5 reasons Why child custody orders are important

By | April 13, 2016
One of the most important features of developing a parenting plan is turning that arrangement into a child custody order.

1. Predictable and consistent visitation plan.


The best parenting plans are the ones that have been created by the parents ,tailored to their families needs as well as designed to operate  in a predictable way. Regular and systematic time share scheduling makes it easier on the parents to follow the plan and predictable for the children on knowing when they will be with each parent.


2.  The legal document is an enforceable order.


A parenting plan that has been ordered by the court is one that is enforceable by a judge.
If you had prior encounters with your ex that consist of unpredictable pick up and delivery times, cancellations of special events and holiday times creating interruptions in your parenting contact, enforceable orders act as a remedy to address these problems. With specific dates times and places in your order, you can seek the assistance of the police on enforcing the order. If you Ex failed to appear with the children when they were supposed to, contacting the police department and having them intervene can rectify the problem. The police can insist that the parent comply with the order or face the likely consequences that the offending parent will have to answer to the judge for this offense.


3. Preventing confusion if there is a new adult relationship or other children.


The beauty of our expanded sense of 21st-century family systems is that they involve a broader family definition and new relationships. These complex family systems can also be problematic when we are dealing with their influences on a parenting plan. The introduction of a new spouse or a new significant other and/ or their children could directly impact the design of a parenting time share.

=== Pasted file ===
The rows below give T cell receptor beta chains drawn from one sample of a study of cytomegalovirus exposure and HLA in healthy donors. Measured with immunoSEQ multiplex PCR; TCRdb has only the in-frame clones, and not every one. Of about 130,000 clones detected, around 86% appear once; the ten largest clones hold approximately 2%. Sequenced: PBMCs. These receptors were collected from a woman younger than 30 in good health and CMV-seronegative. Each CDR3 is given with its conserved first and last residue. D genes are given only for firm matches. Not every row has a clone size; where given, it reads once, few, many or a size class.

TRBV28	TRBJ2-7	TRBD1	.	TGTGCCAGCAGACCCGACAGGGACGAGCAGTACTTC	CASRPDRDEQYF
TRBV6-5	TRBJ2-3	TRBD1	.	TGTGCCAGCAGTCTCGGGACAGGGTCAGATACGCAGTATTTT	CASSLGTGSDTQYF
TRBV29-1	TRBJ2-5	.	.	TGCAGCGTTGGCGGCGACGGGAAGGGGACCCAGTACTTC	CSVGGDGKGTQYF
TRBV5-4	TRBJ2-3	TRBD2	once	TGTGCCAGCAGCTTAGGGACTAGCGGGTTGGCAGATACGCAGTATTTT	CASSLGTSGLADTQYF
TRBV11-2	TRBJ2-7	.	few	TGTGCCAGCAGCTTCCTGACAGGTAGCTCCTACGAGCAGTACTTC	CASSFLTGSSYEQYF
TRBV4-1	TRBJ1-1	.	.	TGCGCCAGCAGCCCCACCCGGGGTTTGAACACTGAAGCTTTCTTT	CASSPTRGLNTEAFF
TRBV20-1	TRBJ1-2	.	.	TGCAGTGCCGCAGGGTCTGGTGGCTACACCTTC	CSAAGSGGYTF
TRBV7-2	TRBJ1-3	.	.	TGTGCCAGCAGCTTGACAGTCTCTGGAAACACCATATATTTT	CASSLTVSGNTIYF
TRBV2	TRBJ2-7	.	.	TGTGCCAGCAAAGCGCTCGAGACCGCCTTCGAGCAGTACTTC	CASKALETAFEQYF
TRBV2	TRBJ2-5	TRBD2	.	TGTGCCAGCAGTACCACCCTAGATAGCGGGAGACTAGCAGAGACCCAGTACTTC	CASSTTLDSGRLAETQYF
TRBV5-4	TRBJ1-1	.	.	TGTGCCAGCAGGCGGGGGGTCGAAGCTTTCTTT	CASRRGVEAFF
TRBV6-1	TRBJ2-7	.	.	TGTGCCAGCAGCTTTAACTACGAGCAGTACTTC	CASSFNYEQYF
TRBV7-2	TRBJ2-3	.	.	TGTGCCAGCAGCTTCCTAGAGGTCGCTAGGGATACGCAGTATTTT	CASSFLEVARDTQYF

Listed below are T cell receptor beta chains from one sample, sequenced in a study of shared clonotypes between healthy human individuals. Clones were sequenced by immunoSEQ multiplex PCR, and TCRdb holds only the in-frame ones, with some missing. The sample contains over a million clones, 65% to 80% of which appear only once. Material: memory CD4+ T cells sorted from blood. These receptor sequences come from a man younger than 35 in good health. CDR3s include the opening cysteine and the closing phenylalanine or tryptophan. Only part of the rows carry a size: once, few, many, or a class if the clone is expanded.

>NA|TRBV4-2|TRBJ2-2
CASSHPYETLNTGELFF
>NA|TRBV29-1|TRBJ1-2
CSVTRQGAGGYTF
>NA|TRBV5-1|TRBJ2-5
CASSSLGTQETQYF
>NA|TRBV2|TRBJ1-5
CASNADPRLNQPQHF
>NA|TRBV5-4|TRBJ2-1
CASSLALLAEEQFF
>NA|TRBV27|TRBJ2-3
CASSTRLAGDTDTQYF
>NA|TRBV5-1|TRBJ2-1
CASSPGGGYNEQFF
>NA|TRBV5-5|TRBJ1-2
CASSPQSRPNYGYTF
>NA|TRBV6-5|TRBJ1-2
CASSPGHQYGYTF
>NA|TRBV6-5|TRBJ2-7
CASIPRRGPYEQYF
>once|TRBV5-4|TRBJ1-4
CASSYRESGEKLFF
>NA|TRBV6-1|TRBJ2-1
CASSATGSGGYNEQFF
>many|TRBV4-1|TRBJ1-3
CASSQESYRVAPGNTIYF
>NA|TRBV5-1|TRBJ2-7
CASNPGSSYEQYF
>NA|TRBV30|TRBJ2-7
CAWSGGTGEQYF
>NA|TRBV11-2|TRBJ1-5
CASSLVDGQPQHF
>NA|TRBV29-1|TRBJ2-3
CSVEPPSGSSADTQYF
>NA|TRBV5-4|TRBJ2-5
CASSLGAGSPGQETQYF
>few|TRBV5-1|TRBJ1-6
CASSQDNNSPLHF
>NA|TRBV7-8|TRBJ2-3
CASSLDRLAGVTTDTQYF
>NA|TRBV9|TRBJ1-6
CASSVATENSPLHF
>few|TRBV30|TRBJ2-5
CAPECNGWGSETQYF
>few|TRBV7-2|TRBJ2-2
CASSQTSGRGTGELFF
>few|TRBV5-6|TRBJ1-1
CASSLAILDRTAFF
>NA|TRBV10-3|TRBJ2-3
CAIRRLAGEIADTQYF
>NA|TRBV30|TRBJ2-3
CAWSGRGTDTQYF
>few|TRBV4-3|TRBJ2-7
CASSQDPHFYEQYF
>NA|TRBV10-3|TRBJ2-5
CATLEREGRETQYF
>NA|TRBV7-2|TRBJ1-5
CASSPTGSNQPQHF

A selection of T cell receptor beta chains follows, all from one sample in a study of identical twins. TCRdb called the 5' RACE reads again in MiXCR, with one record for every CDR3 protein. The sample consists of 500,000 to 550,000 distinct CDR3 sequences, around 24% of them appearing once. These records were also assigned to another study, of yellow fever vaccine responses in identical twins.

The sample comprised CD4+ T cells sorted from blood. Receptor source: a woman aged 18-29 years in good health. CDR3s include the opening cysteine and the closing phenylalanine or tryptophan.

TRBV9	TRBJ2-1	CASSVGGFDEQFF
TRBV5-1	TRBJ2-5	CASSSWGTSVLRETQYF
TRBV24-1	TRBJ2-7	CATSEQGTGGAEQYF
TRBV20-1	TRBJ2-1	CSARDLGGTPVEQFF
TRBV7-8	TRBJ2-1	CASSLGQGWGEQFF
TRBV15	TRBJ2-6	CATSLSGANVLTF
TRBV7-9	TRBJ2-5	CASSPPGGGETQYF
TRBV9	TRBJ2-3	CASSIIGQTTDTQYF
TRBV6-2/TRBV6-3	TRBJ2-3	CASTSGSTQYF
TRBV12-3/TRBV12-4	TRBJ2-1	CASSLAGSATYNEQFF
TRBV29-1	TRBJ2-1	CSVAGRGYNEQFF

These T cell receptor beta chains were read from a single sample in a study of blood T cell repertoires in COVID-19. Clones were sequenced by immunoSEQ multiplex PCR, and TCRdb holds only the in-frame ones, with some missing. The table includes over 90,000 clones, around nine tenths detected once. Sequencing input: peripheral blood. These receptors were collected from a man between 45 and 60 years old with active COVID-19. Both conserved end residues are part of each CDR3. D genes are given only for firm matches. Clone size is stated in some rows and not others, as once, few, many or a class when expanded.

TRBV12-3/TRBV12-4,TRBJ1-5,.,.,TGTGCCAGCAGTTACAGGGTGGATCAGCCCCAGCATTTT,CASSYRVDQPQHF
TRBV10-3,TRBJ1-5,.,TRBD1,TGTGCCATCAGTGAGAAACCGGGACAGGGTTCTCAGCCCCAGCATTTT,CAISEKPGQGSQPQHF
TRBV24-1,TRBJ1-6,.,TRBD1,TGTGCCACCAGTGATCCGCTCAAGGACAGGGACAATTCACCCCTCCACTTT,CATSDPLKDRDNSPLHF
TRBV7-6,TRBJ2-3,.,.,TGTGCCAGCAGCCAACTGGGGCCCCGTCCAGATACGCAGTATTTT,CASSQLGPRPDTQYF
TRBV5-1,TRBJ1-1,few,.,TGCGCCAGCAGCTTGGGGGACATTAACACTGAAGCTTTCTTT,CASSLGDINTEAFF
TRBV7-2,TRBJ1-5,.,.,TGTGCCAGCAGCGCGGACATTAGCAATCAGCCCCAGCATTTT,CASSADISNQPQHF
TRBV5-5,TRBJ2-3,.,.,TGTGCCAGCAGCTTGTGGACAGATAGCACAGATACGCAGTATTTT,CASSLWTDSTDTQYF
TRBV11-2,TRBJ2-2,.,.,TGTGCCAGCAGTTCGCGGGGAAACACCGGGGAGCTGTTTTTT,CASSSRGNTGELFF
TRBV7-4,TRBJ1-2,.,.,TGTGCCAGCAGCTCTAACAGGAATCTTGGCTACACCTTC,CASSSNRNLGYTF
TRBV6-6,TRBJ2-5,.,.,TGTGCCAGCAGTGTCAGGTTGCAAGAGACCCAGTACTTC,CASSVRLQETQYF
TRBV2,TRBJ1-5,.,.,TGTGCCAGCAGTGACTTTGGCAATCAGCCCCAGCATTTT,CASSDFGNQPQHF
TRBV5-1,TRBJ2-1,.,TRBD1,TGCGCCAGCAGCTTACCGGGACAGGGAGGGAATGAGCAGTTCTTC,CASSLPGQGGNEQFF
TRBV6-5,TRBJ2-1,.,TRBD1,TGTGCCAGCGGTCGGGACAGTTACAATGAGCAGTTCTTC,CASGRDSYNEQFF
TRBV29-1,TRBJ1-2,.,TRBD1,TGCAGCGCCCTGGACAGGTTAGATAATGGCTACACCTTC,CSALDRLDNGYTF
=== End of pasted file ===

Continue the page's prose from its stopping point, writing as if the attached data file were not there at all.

While it’s not possible to anticipate every single shift in family events, careful planning with some foresight may alleviate future problems between you and your ex. If there is a new spouse, significant other or other children to consider, it may be a good idea to include language dealing with those issues in your court order. For example, you may wish to indicate that there would be limits on crossover visitation or an expansion of the blended family events if that is your desire.
The court supports contact between step-siblings since it is a court view  that this contact is in the child’s best interests.


4. Establishing court orders on where the children reside and limitations on if they can  move.


With the economy improving, there are more employed  considering a move to different regions to enhance their employability. A determination of where the children should reside in those circumstances would be best set out in a parenting court order to avoid custody and visitation  problems if one or both parents elect to move.  If you are the parent desiring to move, you would specify the right to move in an order  thereby avoiding a future conflict. If you are the parent that would like the children to stay in their home state, specific language in the order preventing the move would be an important feature.


5 . Accountability.


When you have specific measurable court orders where a parent is supposed to do or not do certain things, you create an atmosphere of accountability. If a parent is violating specific orders, you can return to court and address those problems and come up with solutions that can best serve your family’s needs.
Parenting in intact family systems is complicated enough. Trying to create parenting plans in blended families and in different households presents   special needs that can best be served by specific and easy to understand court orders.


About the Author:


A family law attorney for over 30 years, Arlene D. Kock based in San Ramon, CA, has extensive expertise in this specialized field. Arlene possess an in-depth understanding of California law, which emphasizes the development of parenting plans in family law cases that involve children, handling cases in all Northern California jurisdictions. Arlene is also a member of the LawGuru Attorney Network.

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